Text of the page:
There’s a lot of talk about victims at the moment …
We have watched with horror the escalating crisis following the nerve agent attack in Salisbury on two targeted victims and others who found themselves caught up in the story.
Then there are the victims of modern slavery around the world and in the UK.
As a diocese we have recently signed up to be a ‘Clewer Diocese’* to join in the campaign against human trafficking.
Meanwhile the recent hearings of IICSA (the Independent Inquiry into Child Sexual Abuse) have revealed the very unprofessional way some parts of the Church of England have treated victims and survivors of sexual abuse.
It is a shocking and shameful story from which we have much to learn, so that in the future we follow good practice and safeguard children and vulnerable adults better, making church a place of safety.
At a completely different level, all of us are victims of one sort or another, of circumstances, of culture, of relationships, of health, of our genes, of our social background; those things which we can do little or nothing about and which control much of our thinking and being.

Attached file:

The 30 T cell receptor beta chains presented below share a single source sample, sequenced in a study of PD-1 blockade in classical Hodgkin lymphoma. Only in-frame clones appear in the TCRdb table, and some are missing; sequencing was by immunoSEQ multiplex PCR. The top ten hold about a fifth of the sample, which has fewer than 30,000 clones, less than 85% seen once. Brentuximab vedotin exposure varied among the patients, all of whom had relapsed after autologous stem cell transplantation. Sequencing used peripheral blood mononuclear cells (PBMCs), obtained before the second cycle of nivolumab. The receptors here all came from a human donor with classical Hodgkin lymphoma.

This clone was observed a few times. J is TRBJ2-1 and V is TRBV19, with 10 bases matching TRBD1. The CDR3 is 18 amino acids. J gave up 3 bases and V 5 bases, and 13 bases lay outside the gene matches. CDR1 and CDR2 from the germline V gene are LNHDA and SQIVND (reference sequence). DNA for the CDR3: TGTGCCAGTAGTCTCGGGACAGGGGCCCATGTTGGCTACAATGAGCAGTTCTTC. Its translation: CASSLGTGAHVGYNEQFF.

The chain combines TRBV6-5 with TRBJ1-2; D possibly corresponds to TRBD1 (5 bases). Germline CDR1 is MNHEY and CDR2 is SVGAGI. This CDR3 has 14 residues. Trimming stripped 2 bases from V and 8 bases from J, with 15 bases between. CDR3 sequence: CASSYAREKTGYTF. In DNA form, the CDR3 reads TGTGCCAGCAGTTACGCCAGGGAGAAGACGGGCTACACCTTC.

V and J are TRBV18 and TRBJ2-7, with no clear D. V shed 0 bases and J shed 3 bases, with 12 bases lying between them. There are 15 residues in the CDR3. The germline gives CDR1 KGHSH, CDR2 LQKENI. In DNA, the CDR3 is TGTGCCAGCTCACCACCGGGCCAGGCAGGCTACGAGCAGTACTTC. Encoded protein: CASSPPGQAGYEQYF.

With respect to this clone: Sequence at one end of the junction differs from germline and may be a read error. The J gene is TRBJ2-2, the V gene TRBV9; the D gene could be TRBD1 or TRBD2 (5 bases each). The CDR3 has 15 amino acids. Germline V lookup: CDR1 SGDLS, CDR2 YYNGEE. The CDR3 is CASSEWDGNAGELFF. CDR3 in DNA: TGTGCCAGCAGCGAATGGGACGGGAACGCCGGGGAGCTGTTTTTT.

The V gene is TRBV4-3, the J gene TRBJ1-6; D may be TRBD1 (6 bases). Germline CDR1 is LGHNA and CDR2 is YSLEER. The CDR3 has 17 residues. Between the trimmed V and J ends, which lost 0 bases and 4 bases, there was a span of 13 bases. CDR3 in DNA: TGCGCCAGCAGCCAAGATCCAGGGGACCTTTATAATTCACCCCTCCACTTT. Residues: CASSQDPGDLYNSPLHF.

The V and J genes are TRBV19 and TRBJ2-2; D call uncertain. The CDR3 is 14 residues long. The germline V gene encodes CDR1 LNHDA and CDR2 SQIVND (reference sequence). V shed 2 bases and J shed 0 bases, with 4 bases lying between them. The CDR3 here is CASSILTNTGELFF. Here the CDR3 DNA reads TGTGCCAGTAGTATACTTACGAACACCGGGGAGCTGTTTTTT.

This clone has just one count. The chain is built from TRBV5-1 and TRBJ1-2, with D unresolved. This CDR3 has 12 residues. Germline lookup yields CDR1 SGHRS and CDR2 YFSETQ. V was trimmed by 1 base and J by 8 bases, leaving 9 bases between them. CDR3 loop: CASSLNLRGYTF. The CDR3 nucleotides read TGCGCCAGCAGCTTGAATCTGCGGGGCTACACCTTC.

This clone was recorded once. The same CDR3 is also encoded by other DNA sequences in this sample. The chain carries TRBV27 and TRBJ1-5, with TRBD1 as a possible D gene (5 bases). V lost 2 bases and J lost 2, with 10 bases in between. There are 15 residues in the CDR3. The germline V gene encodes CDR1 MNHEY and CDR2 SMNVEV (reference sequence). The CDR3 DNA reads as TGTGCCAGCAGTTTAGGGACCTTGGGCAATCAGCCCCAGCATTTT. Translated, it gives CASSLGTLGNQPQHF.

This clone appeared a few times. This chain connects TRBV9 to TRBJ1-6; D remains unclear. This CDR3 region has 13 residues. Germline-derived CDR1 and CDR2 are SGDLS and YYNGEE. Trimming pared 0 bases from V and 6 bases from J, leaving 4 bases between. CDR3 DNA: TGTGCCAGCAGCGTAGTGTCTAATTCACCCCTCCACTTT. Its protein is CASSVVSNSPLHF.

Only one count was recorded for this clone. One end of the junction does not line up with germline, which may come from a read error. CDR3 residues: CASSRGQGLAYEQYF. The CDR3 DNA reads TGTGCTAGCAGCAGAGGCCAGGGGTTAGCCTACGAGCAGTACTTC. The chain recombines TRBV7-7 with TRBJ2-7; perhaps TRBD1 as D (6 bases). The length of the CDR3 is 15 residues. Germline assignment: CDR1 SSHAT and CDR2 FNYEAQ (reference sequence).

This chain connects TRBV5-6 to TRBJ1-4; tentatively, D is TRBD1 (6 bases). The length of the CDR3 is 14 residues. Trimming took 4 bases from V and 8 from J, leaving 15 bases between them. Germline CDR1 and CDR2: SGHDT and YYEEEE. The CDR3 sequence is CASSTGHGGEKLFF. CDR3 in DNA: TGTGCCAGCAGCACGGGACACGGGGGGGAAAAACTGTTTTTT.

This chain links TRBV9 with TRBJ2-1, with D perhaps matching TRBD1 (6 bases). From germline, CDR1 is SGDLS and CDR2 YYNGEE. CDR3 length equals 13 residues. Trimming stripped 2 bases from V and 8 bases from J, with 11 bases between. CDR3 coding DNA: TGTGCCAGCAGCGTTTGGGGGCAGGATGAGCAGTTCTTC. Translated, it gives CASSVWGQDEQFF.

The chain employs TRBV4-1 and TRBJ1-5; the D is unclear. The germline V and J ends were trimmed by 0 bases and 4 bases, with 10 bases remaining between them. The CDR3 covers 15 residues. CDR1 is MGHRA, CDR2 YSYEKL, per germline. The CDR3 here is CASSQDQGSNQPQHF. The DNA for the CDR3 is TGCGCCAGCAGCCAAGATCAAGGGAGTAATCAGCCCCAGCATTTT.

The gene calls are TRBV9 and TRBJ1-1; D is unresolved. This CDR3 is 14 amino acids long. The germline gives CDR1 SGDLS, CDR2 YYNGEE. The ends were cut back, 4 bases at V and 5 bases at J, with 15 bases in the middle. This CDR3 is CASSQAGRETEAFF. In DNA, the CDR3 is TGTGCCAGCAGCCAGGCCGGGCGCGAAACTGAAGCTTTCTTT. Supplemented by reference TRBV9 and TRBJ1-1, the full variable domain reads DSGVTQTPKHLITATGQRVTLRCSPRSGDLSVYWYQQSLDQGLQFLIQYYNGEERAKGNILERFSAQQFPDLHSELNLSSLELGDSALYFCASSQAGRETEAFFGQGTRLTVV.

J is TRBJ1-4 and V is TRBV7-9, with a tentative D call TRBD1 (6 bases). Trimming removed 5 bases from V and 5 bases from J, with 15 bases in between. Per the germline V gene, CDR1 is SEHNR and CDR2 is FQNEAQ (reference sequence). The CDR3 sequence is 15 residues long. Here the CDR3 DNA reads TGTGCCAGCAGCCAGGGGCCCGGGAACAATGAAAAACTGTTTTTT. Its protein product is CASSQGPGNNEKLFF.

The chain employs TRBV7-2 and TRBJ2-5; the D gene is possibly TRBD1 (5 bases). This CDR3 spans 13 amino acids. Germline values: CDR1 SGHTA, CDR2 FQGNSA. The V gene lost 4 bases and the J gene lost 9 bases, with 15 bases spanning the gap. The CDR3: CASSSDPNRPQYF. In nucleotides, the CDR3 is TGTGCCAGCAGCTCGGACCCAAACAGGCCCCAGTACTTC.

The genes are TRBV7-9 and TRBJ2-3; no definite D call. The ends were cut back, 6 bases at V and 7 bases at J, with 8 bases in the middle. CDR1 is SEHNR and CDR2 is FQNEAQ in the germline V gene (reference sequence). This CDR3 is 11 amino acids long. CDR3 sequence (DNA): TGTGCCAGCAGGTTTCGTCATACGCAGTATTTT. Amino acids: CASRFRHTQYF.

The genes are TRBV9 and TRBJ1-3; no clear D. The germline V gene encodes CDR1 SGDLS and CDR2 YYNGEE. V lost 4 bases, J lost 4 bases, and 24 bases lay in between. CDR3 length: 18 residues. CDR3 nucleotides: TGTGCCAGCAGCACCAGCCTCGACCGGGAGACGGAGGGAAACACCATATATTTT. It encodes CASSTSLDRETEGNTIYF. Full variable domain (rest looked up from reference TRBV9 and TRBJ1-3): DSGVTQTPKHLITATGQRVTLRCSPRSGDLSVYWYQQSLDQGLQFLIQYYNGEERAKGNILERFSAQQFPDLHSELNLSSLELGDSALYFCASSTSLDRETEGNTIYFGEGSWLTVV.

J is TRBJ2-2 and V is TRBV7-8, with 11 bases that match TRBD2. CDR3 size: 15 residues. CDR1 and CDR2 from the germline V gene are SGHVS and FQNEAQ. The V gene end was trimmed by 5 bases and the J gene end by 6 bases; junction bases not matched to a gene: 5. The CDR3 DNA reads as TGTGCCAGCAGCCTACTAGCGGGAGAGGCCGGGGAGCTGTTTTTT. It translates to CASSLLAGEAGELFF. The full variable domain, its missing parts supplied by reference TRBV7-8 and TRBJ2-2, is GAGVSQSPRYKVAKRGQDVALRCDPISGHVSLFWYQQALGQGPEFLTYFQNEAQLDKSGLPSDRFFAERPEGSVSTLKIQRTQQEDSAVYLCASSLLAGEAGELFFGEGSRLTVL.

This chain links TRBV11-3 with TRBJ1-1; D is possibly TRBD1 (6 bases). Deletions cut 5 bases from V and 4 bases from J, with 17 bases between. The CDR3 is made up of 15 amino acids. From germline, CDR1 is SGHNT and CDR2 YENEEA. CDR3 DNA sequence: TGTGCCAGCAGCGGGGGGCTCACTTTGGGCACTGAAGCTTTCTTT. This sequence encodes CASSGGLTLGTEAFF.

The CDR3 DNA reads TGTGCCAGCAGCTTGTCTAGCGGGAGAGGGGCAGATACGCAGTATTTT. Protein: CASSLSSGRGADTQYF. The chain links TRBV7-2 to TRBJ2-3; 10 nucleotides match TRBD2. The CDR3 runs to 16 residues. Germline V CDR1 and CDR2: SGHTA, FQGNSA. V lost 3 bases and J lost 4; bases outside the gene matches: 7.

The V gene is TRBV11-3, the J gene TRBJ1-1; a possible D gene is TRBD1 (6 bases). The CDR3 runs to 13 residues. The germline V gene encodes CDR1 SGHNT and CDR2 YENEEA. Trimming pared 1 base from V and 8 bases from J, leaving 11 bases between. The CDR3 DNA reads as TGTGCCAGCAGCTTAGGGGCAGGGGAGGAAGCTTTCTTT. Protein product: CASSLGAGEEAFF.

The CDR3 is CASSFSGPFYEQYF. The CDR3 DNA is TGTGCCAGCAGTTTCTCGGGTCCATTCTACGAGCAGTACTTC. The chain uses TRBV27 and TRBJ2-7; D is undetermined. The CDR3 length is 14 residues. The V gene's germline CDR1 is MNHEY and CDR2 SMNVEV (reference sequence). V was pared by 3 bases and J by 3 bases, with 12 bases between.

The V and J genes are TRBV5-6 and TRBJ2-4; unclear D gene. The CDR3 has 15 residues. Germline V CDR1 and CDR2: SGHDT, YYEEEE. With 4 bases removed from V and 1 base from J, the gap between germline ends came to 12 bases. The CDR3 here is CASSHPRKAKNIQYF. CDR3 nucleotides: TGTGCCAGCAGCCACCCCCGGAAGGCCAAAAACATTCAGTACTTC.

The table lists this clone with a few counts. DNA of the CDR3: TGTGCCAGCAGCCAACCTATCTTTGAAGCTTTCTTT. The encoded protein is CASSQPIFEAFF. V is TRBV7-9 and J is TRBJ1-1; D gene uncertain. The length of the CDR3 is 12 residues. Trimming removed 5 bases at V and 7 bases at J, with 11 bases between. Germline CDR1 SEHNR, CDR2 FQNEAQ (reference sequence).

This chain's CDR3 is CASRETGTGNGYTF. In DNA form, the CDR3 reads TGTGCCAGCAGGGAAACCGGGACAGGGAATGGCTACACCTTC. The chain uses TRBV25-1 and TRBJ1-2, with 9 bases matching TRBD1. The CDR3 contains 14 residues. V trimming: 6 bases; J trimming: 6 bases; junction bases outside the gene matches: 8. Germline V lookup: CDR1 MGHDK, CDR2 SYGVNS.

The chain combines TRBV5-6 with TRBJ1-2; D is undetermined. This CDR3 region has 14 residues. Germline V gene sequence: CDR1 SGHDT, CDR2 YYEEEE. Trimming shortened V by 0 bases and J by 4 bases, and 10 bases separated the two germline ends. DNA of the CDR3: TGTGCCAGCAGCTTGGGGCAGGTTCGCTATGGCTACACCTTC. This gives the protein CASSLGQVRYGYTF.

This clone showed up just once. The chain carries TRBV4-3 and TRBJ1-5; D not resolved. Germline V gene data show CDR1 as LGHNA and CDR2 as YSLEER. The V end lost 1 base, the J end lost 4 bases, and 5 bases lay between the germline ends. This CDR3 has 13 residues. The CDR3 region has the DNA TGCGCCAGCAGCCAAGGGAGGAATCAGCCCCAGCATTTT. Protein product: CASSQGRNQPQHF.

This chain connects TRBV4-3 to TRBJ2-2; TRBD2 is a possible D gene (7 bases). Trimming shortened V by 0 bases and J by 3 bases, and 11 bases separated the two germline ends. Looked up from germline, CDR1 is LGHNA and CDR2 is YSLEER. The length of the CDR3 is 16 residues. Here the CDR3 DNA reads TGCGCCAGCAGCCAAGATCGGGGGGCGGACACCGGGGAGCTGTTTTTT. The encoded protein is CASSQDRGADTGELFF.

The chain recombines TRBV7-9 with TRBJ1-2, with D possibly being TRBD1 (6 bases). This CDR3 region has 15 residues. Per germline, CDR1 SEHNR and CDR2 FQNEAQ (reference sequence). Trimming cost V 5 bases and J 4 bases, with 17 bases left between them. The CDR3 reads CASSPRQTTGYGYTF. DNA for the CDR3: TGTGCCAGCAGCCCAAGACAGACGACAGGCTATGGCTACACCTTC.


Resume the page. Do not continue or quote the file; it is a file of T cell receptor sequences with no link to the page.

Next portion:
Our lives contain moments that tell us we are often subject to external forces beyond our control.
At this Easter time, Christians celebrate that God has not only entered this mixed up world, but allowed Himself to become a victim, be arrested, tried, tortured and then crucified.
That looked like a massive defeat, but in fact His suffering on the cross became a victory. The death of a righteous man was counted as a death for the unrighteous, you and me, that we might be forgiven and given eternal life.
That victory was confirmed by the resurrection; Jesus’ conquest over death. So the victim became the conqueror, as expressed in the verse of that popular hymn, ‘Christ triumphant, ever reigning’:
Suffering servant, scorned, ill-treated
Death is through the cross defeated
That’s why Christians celebrate at Easter, because it declares that Jesus Christ has authority over all forms of evil, oppression and abuse and will have the final word.
Victims can find in Him a hope for the future, a peace that the world cannot give and an energetic resolve to root out all forms of abuse and wickedness.
And it is in that confidence that my Easter prayer and greeting is that we may respond to Jesus’ death and resurrection for us, by turning to Him and finding Him and making Him to be our living Saviour and Lord. A joyful Easter to you all!
Rt Rev. Julian Henderson
Bishop of Blackburn